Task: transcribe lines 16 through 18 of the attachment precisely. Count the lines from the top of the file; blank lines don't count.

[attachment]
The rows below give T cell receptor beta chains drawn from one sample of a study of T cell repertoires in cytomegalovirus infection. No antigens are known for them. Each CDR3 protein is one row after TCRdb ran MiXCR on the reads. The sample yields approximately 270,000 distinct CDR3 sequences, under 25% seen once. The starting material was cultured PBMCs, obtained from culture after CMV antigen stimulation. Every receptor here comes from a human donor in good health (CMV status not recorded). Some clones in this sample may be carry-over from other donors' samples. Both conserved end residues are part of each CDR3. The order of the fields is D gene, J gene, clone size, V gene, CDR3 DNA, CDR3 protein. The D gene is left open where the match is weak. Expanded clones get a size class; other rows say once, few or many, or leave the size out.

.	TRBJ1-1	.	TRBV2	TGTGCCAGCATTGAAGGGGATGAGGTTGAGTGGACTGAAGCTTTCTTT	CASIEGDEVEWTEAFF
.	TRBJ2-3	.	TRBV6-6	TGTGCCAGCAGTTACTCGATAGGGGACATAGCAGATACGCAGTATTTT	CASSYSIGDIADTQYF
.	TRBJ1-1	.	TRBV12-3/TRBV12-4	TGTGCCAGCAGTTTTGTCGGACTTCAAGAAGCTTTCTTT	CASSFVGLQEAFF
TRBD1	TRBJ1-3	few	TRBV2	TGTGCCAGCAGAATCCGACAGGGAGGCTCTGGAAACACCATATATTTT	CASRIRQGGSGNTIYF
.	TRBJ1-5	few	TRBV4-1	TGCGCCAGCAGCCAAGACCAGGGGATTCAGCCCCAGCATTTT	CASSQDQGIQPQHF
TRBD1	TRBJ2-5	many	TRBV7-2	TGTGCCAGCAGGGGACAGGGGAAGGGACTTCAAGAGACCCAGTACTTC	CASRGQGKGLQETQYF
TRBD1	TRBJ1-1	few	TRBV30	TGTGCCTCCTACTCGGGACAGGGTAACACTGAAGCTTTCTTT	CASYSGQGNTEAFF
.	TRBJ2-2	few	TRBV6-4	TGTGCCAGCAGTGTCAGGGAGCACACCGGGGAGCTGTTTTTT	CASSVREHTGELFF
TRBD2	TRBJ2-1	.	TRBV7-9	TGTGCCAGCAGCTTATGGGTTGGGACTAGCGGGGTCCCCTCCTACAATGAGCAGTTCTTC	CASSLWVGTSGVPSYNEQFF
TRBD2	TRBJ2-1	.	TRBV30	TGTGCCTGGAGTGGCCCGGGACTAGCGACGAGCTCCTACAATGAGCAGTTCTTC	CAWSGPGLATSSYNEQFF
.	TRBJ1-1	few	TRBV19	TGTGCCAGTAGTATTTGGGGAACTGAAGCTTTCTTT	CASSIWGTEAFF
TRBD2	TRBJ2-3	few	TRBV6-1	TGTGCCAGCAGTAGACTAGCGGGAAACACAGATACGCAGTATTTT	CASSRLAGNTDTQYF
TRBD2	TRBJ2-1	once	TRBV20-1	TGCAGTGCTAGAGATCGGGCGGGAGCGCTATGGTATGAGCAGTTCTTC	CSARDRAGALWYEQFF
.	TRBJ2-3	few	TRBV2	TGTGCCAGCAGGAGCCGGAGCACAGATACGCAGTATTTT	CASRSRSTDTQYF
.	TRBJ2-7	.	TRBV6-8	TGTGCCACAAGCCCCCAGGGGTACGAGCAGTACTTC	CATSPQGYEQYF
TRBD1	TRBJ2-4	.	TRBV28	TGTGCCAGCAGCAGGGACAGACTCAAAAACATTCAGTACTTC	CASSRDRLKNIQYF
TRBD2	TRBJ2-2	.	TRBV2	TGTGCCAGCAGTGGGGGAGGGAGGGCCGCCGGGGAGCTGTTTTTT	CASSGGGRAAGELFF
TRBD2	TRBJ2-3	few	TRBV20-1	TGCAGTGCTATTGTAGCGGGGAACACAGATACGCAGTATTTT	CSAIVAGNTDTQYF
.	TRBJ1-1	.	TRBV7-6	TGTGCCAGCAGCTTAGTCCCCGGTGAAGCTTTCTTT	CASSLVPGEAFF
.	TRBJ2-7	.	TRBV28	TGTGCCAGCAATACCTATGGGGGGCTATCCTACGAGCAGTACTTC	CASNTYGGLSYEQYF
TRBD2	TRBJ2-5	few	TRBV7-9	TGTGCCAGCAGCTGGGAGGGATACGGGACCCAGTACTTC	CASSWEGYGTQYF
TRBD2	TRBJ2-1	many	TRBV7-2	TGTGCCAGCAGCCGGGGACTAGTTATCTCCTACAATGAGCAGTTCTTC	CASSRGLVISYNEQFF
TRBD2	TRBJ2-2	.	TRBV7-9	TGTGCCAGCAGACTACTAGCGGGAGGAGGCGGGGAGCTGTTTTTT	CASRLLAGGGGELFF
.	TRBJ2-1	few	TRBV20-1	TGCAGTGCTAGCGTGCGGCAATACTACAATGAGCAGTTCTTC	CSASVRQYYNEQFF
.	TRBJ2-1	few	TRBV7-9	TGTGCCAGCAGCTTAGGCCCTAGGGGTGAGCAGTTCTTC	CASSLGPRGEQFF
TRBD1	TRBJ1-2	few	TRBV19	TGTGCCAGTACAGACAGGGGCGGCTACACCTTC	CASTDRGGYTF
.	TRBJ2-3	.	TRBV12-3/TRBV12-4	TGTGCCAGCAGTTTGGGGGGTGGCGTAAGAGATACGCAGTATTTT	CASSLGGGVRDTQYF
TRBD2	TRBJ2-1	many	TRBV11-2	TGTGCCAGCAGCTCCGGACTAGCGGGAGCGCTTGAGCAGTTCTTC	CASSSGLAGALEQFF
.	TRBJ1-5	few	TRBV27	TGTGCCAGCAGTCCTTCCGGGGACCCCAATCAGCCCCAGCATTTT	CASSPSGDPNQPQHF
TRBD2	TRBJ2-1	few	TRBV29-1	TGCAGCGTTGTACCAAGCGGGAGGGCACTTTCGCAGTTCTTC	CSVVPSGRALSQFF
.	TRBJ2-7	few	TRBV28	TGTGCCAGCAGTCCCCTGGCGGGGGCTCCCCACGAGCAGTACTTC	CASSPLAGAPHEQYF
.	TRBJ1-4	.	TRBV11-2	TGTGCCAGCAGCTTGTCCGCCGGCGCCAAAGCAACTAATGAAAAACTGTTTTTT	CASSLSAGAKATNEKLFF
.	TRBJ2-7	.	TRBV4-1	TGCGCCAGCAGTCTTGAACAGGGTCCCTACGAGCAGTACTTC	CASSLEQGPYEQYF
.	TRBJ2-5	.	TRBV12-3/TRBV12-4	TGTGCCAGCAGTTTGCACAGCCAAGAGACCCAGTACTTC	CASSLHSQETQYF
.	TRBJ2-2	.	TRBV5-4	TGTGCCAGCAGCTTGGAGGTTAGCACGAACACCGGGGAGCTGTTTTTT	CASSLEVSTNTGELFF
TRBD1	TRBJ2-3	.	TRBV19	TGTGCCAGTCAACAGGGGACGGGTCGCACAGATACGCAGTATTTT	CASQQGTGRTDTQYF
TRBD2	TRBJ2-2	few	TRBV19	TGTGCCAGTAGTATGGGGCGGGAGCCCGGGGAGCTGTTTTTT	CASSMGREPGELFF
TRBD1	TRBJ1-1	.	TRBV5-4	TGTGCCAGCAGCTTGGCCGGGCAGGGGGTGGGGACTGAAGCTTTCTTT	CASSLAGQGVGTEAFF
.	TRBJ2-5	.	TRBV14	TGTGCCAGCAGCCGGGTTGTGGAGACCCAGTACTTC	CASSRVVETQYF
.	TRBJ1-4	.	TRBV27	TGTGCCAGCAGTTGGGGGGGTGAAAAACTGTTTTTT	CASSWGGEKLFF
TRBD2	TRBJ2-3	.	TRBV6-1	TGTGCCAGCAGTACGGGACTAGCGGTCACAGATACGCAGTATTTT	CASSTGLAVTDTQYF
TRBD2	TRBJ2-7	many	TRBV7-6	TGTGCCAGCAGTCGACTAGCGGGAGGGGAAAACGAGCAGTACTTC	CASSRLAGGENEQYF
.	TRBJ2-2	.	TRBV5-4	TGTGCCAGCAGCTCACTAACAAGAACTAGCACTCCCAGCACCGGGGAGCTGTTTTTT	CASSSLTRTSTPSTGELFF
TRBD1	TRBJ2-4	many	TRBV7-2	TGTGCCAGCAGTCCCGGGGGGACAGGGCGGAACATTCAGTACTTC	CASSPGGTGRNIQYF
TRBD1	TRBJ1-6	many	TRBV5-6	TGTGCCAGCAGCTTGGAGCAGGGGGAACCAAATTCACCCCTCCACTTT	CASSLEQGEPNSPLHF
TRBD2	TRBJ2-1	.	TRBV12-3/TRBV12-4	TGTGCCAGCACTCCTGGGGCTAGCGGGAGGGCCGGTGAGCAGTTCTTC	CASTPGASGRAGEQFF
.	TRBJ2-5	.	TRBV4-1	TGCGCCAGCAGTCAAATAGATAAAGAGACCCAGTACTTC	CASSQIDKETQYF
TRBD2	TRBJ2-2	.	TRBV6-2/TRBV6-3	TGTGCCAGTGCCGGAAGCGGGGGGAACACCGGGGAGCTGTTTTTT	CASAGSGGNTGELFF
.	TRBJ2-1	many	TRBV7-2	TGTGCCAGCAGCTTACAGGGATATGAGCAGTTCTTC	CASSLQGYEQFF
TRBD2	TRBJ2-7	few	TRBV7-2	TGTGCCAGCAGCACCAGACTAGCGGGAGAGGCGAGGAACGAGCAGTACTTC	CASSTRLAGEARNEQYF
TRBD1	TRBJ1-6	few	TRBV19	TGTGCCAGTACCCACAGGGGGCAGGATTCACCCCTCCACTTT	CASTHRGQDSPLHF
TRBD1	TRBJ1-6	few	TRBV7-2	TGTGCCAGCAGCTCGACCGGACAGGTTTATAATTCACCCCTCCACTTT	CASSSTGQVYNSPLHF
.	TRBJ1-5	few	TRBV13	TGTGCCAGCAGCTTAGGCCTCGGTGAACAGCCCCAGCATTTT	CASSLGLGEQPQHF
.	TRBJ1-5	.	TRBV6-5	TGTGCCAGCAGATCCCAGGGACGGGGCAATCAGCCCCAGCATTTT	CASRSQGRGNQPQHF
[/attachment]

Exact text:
.	TRBJ2-7	.	TRBV6-8	TGTGCCACAAGCCCCCAGGGGTACGAGCAGTACTTC	CATSPQGYEQYF
TRBD1	TRBJ2-4	.	TRBV28	TGTGCCAGCAGCAGGGACAGACTCAAAAACATTCAGTACTTC	CASSRDRLKNIQYF
TRBD2	TRBJ2-2	.	TRBV2	TGTGCCAGCAGTGGGGGAGGGAGGGCCGCCGGGGAGCTGTTTTTT	CASSGGGRAAGELFF